published four novels prior to this first collection of short
stories. He worked
on observation and exploration satellites for the space program, as a
photo-journalist, an assistant to a master chef, and a journalism
professor. He is the executive editor of Best New Writing
with Christopher Klim
How long did it take you to write all the stories in your collection?
Christopher Klim: About a decade.
have a collection in mind when you were writing them?
CK: Absolutely not. I'm primarily a novelists. Even my shorts are too long
for most literary journalist, although most were eventually published.
The first and last stories were written specifically to complete the
you choose which stories to include and in what order?
CK: Originally the title story was last. When my editor decided that it
should go first, this changed the order of all the others and one was
swapped out and replaced. I considered how they should present themselves
emotionally in the collection. My original choice, Girl in
Landscape, is the heaviest in a collection of sometimes humorous
stories. Reading that first might drive a reader away, while True
Surrealism gives you a mix of both.
does the word "story"
mean to you?
It means that you have something to say (engaging, relevant, poignant,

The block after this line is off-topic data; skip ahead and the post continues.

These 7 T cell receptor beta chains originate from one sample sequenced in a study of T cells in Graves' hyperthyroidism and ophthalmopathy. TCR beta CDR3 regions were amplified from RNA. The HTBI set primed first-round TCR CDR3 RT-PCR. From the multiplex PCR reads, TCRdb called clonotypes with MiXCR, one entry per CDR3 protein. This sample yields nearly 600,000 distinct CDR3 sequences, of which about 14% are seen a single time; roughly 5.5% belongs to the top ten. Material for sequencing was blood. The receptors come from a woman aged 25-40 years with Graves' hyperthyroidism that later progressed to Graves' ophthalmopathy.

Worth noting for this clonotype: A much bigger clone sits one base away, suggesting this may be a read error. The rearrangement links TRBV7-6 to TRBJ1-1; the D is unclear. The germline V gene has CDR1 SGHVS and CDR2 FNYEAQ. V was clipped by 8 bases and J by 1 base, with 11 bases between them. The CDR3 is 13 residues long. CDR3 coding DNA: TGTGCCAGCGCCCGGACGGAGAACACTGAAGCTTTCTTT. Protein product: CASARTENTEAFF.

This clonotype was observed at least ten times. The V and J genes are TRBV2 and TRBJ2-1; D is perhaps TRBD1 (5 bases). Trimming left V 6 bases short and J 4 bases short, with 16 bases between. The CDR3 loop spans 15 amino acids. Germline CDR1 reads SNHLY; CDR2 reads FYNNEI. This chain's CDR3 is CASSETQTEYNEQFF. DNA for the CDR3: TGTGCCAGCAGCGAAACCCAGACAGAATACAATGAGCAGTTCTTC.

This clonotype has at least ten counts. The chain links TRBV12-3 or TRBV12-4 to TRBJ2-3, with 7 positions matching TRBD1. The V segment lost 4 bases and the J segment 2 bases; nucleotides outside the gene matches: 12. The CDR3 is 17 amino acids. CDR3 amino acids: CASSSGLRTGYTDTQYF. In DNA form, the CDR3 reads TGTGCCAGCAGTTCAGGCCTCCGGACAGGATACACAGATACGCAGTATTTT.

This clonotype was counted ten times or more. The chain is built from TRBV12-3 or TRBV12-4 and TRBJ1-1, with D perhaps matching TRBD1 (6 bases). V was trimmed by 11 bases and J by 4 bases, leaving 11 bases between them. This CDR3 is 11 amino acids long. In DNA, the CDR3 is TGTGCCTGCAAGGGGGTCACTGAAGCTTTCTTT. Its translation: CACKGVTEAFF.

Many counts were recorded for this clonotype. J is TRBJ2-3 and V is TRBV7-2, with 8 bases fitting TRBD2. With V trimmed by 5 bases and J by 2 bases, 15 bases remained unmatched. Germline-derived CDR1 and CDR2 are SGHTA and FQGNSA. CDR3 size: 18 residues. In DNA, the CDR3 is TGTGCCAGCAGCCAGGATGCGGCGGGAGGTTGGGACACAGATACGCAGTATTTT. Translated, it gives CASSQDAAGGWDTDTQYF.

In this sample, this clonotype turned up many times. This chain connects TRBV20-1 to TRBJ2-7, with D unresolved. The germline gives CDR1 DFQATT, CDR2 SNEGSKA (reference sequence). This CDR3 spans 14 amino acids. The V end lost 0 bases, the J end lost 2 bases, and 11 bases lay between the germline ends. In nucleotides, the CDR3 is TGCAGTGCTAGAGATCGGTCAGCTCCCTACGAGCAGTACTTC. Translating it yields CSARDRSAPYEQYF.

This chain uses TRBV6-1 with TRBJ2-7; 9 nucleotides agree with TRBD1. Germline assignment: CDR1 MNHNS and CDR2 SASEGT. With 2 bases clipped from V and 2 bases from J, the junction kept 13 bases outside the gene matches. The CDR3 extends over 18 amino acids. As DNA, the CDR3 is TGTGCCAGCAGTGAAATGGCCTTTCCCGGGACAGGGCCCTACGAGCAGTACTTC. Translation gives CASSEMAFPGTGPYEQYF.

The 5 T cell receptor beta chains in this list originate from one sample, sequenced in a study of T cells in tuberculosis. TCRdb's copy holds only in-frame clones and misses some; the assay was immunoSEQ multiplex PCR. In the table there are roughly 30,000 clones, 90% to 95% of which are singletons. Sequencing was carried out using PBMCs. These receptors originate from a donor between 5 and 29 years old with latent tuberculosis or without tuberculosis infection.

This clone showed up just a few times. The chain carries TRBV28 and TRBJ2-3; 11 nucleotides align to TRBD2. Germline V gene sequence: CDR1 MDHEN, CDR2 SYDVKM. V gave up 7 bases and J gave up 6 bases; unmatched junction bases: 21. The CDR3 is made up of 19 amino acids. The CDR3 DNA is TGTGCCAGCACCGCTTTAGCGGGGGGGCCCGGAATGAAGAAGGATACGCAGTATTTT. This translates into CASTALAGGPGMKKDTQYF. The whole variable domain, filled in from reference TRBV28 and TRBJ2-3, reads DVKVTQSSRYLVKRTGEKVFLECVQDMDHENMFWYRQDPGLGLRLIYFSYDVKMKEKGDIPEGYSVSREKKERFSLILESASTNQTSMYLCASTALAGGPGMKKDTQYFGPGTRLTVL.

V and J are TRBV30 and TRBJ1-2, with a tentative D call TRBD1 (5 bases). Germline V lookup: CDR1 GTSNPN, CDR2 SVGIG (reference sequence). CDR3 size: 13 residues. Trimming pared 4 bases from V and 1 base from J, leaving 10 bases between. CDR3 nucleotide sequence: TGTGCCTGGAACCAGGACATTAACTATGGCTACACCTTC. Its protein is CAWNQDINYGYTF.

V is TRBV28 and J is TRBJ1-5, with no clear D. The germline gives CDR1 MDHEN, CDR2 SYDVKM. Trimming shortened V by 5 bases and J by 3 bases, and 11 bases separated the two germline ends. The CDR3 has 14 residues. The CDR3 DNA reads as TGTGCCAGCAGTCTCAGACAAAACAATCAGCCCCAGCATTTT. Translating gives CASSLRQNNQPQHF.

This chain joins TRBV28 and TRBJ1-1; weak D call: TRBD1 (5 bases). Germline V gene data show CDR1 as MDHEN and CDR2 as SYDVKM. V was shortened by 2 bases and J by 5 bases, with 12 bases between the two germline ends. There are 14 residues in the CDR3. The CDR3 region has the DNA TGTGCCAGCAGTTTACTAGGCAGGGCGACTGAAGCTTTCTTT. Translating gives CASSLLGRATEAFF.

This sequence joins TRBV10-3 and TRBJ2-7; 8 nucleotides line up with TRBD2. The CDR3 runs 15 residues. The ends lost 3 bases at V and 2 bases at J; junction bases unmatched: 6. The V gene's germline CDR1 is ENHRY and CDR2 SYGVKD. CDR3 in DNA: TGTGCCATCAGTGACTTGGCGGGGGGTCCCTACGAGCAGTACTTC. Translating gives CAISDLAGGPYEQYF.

etc.) in the crowd or you ought to keep quiet about it.
Do you have a reader in mind when you write stories?
CK: For the most part, I write about people in everyday life pushed to the
edges of society and/or themselves. My characters change by learning
something about themselves. I hope that any reader can see this.
anything you'd like to ask someone who has read your collection, anything at all?
CK: Did you take something away from it? It's never anything specific. Over
the years, I've learned that the interpretations people have regarding my
work are only a transference of their own thoughts projected upon me.
Sometimes they come close to my thinking while writing the story, but
most often they do not. It's only important that people first enjoy the
story and then they are moved in some way. It's what you do later with
the things you learn now that matters.
TSR: How does
it feel knowing that people are buying your book?
CK: Pleased that I'm making a connection with people. Artists are needy
birds. A craftsman creates an exquisite table and walks away from it
knowing that it's a job well done. An artist appreciates that when he/she
sings, someone is listening. Knowing that makes you vulnerable to
criticism, but humbled by the praise.
What are you working on now?
CK: I'm finishing up a novel about the true story of the space shuttle
Challenger disaster. There are so many details still hidden about the
cause of the accident and the fate of the astronauts. For example, they
did not explode in the sky as commonly believed, but fell for over two
minutes watching the Atlantic Ocean get closer and closer. To make a
dense technical story, as well as personal journey through a national
disaster, accessible to the reader, I've written it as a novel. It was a
big, fat two-year project that's drawing to an end.
the three most recent short story collections you've read?
CK: Bear and His Daughter by Robert Stone, Misfits and Other Heroes by
Suzanne Burns, and a Jorge Luis Borges collection.